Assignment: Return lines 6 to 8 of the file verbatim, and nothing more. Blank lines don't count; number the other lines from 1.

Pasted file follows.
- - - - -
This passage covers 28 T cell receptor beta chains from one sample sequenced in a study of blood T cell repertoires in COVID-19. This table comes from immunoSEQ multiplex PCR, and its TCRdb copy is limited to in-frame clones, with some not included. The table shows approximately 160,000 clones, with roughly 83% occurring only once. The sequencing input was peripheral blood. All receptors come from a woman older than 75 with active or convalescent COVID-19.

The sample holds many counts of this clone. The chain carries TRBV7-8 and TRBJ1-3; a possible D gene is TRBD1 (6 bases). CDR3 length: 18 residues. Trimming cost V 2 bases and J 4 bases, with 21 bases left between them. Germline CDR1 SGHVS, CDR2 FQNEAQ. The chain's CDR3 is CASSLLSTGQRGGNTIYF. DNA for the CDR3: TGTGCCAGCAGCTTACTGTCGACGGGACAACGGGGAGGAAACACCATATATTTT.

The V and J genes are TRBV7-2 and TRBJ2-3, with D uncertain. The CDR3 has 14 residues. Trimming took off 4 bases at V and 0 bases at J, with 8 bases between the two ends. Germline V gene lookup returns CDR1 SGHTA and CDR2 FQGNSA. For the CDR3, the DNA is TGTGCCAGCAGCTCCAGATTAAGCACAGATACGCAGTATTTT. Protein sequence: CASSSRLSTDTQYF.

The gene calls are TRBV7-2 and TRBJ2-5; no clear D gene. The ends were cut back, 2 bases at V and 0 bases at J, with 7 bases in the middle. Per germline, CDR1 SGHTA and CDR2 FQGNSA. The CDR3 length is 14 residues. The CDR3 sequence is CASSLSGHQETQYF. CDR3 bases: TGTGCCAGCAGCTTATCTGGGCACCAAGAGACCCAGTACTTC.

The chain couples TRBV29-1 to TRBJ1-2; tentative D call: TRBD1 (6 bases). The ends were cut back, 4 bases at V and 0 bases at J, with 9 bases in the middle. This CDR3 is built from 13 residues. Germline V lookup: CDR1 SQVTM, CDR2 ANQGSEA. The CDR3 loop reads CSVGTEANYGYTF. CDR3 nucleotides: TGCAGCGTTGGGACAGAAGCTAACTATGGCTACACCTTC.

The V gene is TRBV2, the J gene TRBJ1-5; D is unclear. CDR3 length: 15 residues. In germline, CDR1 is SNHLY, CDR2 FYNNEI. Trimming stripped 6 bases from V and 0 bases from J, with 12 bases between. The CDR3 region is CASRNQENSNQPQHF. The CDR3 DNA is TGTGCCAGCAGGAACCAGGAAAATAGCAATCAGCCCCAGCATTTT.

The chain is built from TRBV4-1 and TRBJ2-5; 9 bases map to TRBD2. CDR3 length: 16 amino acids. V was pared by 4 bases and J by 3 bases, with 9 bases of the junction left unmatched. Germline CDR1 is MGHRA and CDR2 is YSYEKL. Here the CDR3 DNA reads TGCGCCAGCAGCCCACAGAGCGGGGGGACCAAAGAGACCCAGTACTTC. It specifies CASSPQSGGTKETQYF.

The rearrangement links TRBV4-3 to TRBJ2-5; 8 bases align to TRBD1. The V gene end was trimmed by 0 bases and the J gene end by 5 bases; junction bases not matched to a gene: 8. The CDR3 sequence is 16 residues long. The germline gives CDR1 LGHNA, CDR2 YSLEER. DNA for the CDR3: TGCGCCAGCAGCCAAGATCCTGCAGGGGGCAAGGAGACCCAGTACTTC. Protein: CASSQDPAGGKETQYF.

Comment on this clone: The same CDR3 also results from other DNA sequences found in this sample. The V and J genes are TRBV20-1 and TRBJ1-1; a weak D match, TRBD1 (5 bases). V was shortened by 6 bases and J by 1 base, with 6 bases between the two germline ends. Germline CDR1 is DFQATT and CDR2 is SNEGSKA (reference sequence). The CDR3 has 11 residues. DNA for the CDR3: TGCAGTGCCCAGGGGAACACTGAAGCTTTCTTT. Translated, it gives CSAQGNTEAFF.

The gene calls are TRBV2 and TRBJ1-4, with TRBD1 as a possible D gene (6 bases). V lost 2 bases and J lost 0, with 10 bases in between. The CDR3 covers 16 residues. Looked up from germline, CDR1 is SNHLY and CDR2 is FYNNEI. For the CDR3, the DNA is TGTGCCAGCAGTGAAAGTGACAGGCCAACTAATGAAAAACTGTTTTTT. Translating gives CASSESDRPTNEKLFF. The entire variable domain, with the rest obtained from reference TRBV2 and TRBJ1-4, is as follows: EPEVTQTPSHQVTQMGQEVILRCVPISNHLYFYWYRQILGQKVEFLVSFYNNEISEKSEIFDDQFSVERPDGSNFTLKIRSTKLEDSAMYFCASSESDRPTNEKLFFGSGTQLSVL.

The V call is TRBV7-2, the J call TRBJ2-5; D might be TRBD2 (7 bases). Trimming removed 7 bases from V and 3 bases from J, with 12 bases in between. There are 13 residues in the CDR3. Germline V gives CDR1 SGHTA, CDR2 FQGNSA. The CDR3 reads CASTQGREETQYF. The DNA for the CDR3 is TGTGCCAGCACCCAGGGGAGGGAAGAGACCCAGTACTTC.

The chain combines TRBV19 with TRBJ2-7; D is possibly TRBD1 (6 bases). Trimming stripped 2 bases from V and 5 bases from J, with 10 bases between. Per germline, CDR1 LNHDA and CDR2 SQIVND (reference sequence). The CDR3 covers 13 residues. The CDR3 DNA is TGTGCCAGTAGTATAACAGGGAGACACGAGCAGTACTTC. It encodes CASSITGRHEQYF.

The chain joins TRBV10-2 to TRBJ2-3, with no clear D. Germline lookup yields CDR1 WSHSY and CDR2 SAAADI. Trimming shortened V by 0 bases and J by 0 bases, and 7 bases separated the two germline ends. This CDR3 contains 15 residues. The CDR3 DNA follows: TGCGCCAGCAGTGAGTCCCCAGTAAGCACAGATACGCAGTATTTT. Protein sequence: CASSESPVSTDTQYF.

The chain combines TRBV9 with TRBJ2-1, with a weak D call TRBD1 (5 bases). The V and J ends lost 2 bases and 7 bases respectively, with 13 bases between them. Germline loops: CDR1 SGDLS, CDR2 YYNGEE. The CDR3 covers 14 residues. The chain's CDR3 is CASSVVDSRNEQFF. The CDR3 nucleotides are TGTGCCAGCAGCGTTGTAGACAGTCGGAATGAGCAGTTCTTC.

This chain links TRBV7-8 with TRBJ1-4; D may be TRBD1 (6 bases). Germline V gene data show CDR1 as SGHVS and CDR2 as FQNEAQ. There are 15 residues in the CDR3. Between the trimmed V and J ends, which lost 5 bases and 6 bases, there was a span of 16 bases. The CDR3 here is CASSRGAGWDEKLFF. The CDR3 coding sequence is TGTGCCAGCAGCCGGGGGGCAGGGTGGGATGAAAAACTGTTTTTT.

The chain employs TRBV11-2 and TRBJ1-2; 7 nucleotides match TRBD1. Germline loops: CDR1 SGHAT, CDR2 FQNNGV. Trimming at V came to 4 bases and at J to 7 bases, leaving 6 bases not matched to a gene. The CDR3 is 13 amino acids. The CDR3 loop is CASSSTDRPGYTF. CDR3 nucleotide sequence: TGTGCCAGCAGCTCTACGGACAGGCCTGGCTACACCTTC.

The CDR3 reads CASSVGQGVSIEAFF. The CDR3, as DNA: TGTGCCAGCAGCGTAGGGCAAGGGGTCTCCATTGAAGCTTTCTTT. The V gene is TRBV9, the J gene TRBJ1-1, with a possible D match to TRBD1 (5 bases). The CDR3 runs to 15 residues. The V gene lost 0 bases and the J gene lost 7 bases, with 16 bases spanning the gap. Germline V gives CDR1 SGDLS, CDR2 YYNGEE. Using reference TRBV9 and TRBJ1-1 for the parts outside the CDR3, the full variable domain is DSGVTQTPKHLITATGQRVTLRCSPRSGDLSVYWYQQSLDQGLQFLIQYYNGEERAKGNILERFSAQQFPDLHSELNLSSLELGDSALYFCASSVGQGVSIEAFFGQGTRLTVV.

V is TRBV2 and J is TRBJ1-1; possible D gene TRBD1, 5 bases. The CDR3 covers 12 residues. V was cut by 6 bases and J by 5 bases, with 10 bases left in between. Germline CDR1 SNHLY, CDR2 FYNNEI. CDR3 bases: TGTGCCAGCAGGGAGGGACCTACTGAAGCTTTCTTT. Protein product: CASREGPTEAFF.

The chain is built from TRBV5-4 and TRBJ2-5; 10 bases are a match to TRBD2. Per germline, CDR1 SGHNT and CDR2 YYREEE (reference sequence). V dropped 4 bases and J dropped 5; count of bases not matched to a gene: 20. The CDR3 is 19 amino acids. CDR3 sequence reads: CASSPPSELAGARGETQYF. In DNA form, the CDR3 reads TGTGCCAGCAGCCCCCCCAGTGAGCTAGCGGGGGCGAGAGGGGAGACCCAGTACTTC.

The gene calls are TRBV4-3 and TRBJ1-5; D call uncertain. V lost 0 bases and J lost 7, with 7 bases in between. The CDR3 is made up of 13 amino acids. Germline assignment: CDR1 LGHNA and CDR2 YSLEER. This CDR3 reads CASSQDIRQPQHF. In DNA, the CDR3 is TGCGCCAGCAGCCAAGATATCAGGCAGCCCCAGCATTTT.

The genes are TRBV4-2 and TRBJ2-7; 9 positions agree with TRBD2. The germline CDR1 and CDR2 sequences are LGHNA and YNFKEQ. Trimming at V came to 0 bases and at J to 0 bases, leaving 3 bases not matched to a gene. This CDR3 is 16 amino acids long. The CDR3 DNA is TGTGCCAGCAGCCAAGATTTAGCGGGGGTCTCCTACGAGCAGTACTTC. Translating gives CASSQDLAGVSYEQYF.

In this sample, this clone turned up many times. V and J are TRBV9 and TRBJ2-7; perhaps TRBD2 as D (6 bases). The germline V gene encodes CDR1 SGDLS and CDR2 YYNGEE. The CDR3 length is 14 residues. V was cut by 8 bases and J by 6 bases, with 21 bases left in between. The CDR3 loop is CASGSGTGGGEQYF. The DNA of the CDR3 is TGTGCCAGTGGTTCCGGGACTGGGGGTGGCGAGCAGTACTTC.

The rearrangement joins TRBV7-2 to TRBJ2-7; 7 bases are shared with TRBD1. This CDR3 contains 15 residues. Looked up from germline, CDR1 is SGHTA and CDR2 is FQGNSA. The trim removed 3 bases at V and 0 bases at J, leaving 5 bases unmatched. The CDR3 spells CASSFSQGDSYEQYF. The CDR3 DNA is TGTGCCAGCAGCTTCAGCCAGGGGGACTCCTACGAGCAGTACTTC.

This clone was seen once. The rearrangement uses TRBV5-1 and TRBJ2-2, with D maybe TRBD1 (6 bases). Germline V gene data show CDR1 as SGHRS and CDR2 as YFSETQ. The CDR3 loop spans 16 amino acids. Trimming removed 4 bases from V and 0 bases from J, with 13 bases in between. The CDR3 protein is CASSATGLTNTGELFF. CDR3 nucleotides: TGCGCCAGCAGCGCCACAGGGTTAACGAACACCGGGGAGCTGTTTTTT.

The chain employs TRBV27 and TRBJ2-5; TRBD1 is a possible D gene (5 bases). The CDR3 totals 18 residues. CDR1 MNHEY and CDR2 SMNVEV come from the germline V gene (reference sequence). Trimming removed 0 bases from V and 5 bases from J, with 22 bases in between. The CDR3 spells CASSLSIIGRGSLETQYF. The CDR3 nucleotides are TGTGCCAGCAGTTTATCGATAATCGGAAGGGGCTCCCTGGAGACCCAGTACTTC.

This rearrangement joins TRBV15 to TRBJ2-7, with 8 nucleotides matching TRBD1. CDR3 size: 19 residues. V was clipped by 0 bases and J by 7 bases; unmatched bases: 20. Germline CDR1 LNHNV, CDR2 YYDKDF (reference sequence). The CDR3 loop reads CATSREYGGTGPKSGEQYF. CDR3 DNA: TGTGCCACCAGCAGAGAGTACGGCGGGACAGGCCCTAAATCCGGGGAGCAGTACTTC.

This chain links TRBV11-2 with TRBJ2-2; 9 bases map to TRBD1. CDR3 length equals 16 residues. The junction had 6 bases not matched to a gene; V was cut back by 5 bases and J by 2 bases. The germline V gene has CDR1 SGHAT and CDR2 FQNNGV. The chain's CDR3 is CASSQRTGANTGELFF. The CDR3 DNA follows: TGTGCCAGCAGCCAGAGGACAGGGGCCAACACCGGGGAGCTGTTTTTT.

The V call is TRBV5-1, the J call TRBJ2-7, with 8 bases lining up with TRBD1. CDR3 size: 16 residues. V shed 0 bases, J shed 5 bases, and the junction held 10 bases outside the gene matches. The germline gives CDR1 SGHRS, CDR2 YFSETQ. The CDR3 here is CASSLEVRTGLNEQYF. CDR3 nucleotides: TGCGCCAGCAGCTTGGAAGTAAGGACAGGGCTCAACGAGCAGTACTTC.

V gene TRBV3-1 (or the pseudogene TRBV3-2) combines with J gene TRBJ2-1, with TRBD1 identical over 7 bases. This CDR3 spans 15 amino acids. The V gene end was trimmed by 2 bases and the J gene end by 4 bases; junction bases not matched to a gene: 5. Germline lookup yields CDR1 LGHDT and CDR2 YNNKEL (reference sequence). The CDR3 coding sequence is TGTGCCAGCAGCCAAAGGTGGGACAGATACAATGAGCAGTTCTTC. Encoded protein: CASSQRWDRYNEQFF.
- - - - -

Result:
The V gene is TRBV2, the J gene TRBJ1-5; D is unclear. CDR3 length: 15 residues. In germline, CDR1 is SNHLY, CDR2 FYNNEI. Trimming stripped 6 bases from V and 0 bases from J, with 12 bases between. The CDR3 region is CASRNQENSNQPQHF. The CDR3 DNA is TGTGCCAGCAGGAACCAGGAAAATAGCAATCAGCCCCAGCATTTT.

The chain is built from TRBV4-1 and TRBJ2-5; 9 bases map to TRBD2. CDR3 length: 16 amino acids. V was pared by 4 bases and J by 3 bases, with 9 bases of the junction left unmatched. Germline CDR1 is MGHRA and CDR2 is YSYEKL. Here the CDR3 DNA reads TGCGCCAGCAGCCCACAGAGCGGGGGGACCAAAGAGACCCAGTACTTC. It specifies CASSPQSGGTKETQYF.

The rearrangement links TRBV4-3 to TRBJ2-5; 8 bases align to TRBD1. The V gene end was trimmed by 0 bases and the J gene end by 5 bases; junction bases not matched to a gene: 8. The CDR3 sequence is 16 residues long. The germline gives CDR1 LGHNA, CDR2 YSLEER. DNA for the CDR3: TGCGCCAGCAGCCAAGATCCTGCAGGGGGCAAGGAGACCCAGTACTTC. Protein: CASSQDPAGGKETQYF.